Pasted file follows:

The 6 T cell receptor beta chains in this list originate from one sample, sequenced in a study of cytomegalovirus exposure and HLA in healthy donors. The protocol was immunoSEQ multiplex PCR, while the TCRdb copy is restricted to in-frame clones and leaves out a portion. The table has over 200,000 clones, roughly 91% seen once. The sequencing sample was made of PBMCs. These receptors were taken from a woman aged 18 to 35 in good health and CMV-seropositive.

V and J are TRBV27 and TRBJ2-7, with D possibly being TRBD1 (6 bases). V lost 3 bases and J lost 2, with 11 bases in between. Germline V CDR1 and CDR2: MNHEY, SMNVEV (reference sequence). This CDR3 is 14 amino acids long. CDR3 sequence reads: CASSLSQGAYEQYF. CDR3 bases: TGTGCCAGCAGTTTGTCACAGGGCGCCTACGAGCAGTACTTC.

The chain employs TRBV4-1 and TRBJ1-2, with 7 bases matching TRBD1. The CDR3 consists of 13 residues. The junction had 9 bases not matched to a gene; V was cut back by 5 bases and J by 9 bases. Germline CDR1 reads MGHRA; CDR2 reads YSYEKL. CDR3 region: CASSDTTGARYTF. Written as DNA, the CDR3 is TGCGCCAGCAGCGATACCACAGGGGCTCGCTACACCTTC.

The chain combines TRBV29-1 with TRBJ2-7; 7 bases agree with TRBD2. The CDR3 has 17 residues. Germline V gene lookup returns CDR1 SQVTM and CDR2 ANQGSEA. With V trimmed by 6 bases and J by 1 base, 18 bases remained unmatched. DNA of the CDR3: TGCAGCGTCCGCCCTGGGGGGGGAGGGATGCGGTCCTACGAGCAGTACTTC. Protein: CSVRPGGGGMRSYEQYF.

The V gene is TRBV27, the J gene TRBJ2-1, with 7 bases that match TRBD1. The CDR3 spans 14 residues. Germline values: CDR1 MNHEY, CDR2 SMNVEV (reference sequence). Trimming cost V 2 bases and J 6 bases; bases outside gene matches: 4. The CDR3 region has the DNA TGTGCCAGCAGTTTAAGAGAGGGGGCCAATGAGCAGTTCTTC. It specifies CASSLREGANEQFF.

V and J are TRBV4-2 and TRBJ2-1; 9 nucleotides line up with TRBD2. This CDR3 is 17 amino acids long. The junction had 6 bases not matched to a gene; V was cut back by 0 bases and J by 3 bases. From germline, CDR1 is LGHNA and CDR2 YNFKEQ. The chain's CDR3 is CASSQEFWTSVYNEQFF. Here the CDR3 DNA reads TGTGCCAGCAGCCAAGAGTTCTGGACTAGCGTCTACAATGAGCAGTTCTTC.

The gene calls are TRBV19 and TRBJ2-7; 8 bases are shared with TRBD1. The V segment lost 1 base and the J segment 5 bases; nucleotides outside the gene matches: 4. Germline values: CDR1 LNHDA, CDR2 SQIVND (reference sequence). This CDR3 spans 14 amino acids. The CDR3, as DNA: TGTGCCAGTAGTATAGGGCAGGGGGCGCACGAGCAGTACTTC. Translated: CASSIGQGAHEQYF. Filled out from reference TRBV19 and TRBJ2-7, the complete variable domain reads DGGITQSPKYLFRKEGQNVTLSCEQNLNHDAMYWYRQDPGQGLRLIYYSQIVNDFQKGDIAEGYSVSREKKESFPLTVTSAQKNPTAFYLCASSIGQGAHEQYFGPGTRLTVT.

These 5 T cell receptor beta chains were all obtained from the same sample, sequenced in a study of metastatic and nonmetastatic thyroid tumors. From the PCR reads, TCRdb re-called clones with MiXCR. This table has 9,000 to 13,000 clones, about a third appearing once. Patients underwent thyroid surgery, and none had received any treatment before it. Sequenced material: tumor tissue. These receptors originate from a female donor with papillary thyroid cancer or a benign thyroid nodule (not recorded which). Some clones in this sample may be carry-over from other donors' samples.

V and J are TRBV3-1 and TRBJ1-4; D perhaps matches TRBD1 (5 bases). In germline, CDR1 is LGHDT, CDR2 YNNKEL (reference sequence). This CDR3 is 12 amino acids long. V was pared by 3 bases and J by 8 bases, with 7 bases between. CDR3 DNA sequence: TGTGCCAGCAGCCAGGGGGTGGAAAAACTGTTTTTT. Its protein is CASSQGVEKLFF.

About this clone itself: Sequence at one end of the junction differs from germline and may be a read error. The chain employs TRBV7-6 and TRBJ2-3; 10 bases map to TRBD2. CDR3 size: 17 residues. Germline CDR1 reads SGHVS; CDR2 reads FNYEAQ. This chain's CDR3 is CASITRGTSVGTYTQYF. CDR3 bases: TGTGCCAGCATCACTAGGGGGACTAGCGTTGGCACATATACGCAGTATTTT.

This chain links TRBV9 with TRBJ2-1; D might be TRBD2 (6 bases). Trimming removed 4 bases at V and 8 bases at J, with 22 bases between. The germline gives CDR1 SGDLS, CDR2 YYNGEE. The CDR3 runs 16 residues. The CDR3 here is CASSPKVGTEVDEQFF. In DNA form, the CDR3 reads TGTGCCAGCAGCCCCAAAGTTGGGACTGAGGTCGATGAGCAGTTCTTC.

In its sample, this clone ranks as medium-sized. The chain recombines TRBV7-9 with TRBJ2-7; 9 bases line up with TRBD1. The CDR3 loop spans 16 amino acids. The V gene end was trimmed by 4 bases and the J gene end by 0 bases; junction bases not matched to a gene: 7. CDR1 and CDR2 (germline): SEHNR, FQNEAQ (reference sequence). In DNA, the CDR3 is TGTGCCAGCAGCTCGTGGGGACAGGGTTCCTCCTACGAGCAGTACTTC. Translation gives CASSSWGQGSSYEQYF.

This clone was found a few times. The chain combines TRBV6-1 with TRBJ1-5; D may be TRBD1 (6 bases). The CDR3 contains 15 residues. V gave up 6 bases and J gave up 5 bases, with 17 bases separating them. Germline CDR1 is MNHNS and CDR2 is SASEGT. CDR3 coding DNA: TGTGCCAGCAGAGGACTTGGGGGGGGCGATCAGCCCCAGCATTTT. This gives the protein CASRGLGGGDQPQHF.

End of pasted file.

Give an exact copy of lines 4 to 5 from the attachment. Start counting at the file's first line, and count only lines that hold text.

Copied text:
The chain combines TRBV29-1 with TRBJ2-7; 7 bases agree with TRBD2. The CDR3 has 17 residues. Germline V gene lookup returns CDR1 SQVTM and CDR2 ANQGSEA. With V trimmed by 6 bases and J by 1 base, 18 bases remained unmatched. DNA of the CDR3: TGCAGCGTCCGCCCTGGGGGGGGAGGGATGCGGTCCTACGAGCAGTACTTC. Protein: CSVRPGGGGMRSYEQYF.

The V gene is TRBV27, the J gene TRBJ2-1, with 7 bases that match TRBD1. The CDR3 spans 14 residues. Germline values: CDR1 MNHEY, CDR2 SMNVEV (reference sequence). Trimming cost V 2 bases and J 6 bases; bases outside gene matches: 4. The CDR3 region has the DNA TGTGCCAGCAGTTTAAGAGAGGGGGCCAATGAGCAGTTCTTC. It specifies CASSLREGANEQFF.